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Friday, 28 August 2015

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Brampton to lobby crime chief in fight to retain CCTV cameras

Community leaders are ready to fight to keep Brampton’s CCTV system.

Mike Mitchelson photo
Mike Mitchelson

The parish council – along with city and county councillors – are to lobby Cumbria’s Police and Crime Commissioner Richard Rhodes.

Their action comes after a report on the subject was written by Councillor Mike Mitchelson, who represents Brampton on Carlisle City Council. This was presented to the parish council at its meeting in the Moot Hall on Tuesday.

In January Mr Mitchelson proposed that the town’s three cameras be rerouted to the police station, on Longtown Road.

They are currently fed into a room at the Civic Centre in Carlisle through a contract the city council has with BT. However, this is due to end on Monday because of cutbacks announced in 2012 designed to save £180,000 a year by reducing the number of cameras in the Carlisle district from 63 to 15.

Mr Mitchelson said he had support for his idea but that it had hit a stumbling block.

He said: “Following discussions with the city council, they are prepared to assist in the redirection of cameras.

“I have also met with the police at Brampton who have forwarded the idea to headquarters. Any scheme would have to have the permission of Cumbria Constabulary for the go-ahead.

“The situation at present is that, unfortunately, Cumbria Police at headquarters currently has not given permission for the scheme.”

Mr Mitchelson also pointed out that Brampton will not be included in a new CCTV programme to install 54 cameras across Cumbria which will be monitored from police headquarters in Penrith. Any CCTV schemes in the county have to be co-ordinated through this project.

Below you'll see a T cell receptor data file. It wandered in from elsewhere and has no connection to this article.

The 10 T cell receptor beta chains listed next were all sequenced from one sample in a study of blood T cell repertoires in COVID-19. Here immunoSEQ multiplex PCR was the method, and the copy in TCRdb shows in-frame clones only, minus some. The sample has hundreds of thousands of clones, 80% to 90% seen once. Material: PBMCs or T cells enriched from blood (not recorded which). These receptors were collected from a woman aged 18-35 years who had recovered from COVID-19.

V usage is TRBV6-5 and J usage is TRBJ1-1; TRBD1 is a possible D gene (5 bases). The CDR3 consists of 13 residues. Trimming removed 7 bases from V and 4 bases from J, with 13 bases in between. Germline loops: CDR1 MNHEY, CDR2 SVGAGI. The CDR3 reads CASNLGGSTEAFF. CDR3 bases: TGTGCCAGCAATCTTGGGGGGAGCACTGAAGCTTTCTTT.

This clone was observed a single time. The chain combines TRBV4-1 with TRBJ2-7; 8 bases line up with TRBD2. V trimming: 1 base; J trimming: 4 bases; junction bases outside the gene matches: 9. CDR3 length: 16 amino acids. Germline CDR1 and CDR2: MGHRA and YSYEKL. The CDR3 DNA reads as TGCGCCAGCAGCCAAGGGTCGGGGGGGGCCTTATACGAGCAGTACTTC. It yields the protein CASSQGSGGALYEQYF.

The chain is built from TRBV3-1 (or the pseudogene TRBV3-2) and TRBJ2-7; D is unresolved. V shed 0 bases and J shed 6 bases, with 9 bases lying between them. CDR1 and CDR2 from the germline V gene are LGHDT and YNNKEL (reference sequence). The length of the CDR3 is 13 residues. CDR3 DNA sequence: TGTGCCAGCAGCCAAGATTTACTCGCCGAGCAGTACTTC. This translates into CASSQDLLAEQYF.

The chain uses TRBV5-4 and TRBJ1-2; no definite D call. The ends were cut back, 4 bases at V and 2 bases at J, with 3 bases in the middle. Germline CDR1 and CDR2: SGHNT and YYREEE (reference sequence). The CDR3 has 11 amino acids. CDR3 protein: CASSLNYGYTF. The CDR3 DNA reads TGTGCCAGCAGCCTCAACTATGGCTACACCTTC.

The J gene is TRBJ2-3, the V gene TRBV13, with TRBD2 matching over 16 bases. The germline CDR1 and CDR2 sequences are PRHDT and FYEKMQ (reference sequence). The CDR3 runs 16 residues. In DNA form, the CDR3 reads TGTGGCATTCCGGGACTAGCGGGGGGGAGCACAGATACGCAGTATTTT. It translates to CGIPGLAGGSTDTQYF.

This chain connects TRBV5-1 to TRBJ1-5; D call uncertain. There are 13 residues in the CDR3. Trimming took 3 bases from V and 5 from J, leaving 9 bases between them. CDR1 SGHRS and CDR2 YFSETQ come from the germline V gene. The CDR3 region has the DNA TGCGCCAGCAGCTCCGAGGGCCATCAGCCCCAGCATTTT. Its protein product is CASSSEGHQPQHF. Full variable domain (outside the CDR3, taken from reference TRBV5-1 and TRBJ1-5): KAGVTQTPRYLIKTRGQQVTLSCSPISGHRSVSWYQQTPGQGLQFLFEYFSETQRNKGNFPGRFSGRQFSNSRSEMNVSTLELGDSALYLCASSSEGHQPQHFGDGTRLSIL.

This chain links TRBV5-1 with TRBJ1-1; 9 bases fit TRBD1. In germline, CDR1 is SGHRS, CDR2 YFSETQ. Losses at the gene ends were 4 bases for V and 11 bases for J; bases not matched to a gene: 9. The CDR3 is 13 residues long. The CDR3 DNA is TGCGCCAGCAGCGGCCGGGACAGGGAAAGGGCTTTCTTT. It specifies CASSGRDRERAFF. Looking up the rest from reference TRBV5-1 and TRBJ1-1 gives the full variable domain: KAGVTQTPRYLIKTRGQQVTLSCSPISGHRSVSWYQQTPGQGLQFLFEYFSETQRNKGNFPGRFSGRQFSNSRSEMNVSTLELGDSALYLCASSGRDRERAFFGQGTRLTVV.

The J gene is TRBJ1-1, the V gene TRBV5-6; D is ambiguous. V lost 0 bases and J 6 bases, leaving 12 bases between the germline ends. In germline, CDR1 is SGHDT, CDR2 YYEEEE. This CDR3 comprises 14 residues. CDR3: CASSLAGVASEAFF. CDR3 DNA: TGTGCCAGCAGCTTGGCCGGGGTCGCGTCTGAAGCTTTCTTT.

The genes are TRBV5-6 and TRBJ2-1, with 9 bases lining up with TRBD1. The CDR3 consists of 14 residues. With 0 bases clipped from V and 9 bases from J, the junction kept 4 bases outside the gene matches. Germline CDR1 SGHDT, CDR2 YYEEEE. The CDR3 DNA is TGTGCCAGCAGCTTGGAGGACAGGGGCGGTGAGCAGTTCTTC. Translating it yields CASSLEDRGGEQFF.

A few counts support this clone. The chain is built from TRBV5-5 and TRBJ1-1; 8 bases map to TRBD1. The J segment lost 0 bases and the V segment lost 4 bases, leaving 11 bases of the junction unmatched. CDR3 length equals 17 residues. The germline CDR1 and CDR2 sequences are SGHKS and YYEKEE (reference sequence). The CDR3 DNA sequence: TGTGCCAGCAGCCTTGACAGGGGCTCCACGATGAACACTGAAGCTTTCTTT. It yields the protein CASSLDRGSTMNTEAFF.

He told The Cumberland News: “The CCTV in Brampton has proved to be successful as it has helped bring to a conclusion incidents which have come to court. I would really like to see some flexibility among those making the decisions to allow a local solution to a local problem.”

Funding would come from the personal allowances of the city and county councillors and from the parish councils. The footage would not be monitored but instead used retrospectively.

Mr Mitchelson said he would be writing to Mr Rhodes, as would fellow city council member Stephen Layden and Lawrence Fisher, who represents Brampton on Cumbria County Council.

At the parish council meeting, there was strong support for lobbying Mr Rhodes.

Councillor Ian Pennington said: “I think these cameras are a must.”

Vice-chairwoman Gillian Hodgson added: “A letter has to go to Richard Rhodes with our strong opinion that these cameras should not be taken down because once they are taken down we have no chance. We need to push forward very quickly.”

Councillor Darryl Francis suggested the council also ask why Brampton was not included in the county-wide scheme and if the decision could be reviewed.

An Office of the Police and Crime Commissioner spokeswoman said: “The Police and Crime Commissioner welcomes any contact from Brampton parish council and Councillor Mike Mitchelson. The county-wide CCTV scheme was agreed in February and the number of cameras and locations were based on recommendations from Cumbria Constabulary and agreed with the local district councils.”

She added that the 54 new cameras would be in place by the end of the year and any additional cameras would not be at their expense and would be installed afterwards.



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